Related Glossary Terms
Substances having metallic properties and being composed of two or more chemical elements of which at least one is a metal.
Fluid that reduces temperature buildup at the tool/workpiece interface during machining. Normally takes the form of a liquid such as soluble or chemical mixtures (semisynthetic, synthetic) but can be pressurized air or other gas. Because of water’s ability to absorb great quantities of heat, it is widely used as a coolant and vehicle for various cutting compounds, with the water-to-compound ratio varying with the machining task. See cutting fluid; semisynthetic cutting fluid; soluble-oil cutting fluid; synthetic cutting fluid.
Removal of undesirable materials from “loaded” grinding wheels using a single- or multi-point diamond or other tool. The process also exposes unused, sharp abrasive points. See loading; truing.
Machining operation in which material is removed from the workpiece by a powered abrasive wheel, stone, belt, paste, sheet, compound, slurry, etc. Takes various forms: surface grinding (creates flat and/or squared surfaces); cylindrical grinding (for external cylindrical and tapered shapes, fillets, undercuts, etc.); centerless grinding; chamfering; thread and form grinding; tool and cutter grinding; offhand grinding; lapping and polishing (grinding with extremely fine grits to create ultrasmooth surfaces); honing; and disc grinding.
- spark-out ( sparking out)
spark-out ( sparking out)
Grinding of a workpiece at the end of a grind cycle without engaging any further down feed. The grinding forces are allowed to subside with time, ensuring a precision surface.
Metal fines and grinding wheel particles generated during grinding.
Dear Doc: When grinding nickel alloys, I occasionally get tiny aluminum-oxide particles embedded in the workpiece. It’s infrequent but unacceptable. What can I do?
The Doc replies: You’re venturing into uncharted territory. This is a problem I hear about occasionally, but I’ve never seen a good solution or good study that explains it — just a lot of half-baked theories. Since it’s infrequent, determining whether process changes had an effect can take months. Having said that, here’s what I tell my customers.
First, look at the possible causes. After diamond dressing, the tips of the Al2O3 grits are somewhat fragile and “crumbly.” Immediately upon first contact with the workpiece, the wheel loses 3 to 10 µm (0.0001" to 0.0004") off the radius as the tips of the grits break off. This loss matters because you don’t want to finish or spark out with a freshly dressed wheel. Otherwise, you run the risk of these crumbling grit tips embedding in the workpiece. You want to leave at least 10 mm2 (0.016 in.2), which is the depth of grind times the length of grind, of material for finish grinding.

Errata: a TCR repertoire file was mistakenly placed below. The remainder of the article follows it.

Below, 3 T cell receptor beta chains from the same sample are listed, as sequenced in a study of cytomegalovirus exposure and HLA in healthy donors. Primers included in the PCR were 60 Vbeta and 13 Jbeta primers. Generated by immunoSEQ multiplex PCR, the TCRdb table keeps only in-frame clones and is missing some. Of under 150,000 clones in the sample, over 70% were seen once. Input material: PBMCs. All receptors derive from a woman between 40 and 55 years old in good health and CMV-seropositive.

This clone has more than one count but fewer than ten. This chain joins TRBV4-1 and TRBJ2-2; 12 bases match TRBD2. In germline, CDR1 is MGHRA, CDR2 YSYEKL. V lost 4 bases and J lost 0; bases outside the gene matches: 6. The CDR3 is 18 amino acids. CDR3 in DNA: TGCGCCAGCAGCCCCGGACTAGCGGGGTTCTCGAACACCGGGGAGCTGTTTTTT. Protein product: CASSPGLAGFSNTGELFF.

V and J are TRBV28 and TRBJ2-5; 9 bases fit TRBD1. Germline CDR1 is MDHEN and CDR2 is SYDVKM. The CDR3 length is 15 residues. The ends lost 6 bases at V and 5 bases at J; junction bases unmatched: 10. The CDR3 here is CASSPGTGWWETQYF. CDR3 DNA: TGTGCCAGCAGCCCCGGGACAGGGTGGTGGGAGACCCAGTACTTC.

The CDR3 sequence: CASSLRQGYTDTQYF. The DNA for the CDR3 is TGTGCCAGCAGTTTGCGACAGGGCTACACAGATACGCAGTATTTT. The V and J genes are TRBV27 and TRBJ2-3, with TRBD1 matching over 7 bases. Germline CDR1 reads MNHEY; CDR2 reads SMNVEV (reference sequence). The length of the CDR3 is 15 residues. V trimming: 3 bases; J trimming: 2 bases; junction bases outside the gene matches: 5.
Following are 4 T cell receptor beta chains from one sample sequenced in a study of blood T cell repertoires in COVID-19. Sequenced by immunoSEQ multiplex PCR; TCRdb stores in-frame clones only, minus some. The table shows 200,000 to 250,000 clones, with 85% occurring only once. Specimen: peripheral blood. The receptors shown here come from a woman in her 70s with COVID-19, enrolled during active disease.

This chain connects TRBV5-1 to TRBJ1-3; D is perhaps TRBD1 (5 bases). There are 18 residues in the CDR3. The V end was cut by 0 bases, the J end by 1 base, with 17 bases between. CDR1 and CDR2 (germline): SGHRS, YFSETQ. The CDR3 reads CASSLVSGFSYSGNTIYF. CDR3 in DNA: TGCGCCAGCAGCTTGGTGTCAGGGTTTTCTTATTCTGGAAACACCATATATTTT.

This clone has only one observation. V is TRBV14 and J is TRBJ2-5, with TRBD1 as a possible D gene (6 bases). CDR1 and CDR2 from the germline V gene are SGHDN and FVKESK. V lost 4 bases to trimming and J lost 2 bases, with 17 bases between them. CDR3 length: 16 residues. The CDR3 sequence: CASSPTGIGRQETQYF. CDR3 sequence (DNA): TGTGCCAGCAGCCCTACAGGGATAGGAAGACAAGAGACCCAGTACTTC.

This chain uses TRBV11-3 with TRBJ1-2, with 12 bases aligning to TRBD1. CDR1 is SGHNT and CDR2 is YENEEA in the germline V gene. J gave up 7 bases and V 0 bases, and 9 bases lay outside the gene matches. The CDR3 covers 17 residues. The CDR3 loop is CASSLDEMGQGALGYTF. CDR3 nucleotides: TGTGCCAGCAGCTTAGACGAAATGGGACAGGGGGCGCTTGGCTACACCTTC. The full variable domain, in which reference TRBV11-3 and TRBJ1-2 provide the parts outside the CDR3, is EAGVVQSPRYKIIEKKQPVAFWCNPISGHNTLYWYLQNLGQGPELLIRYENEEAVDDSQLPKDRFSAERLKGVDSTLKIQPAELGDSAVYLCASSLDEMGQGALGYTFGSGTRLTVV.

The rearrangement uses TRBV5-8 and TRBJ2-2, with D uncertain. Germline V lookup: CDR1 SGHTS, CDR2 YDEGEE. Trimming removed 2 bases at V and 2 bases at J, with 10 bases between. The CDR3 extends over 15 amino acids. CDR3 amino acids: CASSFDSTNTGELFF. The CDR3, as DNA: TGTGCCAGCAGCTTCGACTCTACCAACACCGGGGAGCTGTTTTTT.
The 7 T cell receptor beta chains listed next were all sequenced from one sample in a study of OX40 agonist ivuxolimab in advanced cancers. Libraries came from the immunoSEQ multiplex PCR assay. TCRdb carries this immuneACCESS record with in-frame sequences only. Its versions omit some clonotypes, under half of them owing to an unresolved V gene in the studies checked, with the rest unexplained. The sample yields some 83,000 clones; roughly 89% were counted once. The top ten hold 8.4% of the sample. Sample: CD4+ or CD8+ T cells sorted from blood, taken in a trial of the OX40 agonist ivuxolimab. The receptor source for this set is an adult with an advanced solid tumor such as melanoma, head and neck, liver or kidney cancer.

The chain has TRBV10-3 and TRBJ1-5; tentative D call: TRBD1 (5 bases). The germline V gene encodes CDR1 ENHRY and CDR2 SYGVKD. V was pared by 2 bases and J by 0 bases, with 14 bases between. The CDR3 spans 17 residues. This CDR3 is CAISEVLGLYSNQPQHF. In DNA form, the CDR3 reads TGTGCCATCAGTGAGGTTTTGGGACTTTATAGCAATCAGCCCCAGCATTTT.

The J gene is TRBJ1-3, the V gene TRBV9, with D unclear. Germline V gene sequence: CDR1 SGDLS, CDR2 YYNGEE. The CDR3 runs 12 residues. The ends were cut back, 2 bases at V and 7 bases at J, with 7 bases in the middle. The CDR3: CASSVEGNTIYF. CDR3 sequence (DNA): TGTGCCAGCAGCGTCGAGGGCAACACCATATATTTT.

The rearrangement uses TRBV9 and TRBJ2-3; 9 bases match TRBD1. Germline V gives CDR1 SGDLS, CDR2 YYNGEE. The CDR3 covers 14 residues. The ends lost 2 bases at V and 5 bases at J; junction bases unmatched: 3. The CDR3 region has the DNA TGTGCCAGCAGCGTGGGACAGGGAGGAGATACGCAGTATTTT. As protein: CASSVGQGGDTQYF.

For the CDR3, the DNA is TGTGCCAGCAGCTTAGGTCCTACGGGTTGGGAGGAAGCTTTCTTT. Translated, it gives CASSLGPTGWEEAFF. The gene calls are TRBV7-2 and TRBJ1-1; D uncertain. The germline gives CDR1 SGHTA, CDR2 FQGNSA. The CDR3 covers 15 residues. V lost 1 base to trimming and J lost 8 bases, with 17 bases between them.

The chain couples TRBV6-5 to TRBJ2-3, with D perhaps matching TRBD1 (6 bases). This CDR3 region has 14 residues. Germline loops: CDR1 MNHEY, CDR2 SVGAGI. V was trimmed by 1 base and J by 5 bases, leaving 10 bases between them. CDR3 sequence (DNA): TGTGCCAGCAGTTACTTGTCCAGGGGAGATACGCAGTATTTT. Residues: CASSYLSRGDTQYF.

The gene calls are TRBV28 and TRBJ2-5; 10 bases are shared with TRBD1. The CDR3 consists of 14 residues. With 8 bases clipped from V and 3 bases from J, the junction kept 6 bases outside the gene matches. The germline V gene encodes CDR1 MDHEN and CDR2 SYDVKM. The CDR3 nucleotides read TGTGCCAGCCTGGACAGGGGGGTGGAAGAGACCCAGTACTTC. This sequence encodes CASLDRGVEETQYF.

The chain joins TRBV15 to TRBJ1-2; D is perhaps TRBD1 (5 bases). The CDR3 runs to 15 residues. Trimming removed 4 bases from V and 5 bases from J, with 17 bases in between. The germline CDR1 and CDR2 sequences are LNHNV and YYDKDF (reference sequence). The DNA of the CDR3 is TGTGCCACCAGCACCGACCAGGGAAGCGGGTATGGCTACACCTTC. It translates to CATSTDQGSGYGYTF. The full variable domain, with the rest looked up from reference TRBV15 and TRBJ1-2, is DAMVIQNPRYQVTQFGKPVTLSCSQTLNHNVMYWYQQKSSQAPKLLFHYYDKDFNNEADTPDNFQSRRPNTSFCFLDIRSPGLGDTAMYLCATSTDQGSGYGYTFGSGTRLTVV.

This crumbly clean-up period is especially relevant if you’re performing continuous dress. Here, you don’t want to use CD during finishing or sparking out as the wheel will be crumbling off tiny pieces at the end of grind — a bad idea.
Second, examine the type of Al2O3. Theoretically, a tougher, or less friable, grit is less prone to break into small pieces and embed itself in the workpiece.
Third, consider putting a flushing nozzle at the exit point when grinding — and at the exit point of the dresser if you’re performing CD — to prevent swarf and busted-out grit particles from traveling with the wheel and returning to the grinding zone, as shown in the image. Unlike a cleaning nozzle, which needs to be over 50 bar (725 psi), the flushing nozzle doesn’t have to be superhigh pressure. Just match the wheel speed, with the direction of the nozzle “scraping” away the swarf as it comes off the wheel.
Fourth, some people — usually the guys who sell filtration systems — swear that poor coolant filtration is the source of the problem. I’m not convinced that’s the cause, but the theory holds water. If Al2O3 particles come out of a nozzle and enter the grinding zone, they can embed themselves into the workpiece.
Fifth, one could argue that simply having better cooling in the main arc of cut would help flush away particles. Aim coolant at the wheel/workpiece interface, and have the wheel velocity equal to the coolant velocity.
Sixth, a gentler grind, especially during finishing, will decrease the risk of fracturing the grit or busting it out of the bond and getting crushed in the arc of cut.
Finally, a harder-grade wheel could help by keeping entire grits from breaking out of the bond material and getting crushed in the arc of cut. On the other hand, a softer-grade wheel could help by allowing the entire grit to break out instead of fracturing into small pieces and becoming embedded. I lean toward a harder grade — and a tougher grit.
Imperfect as it is, that’s my expert opinion. Let me know what happens.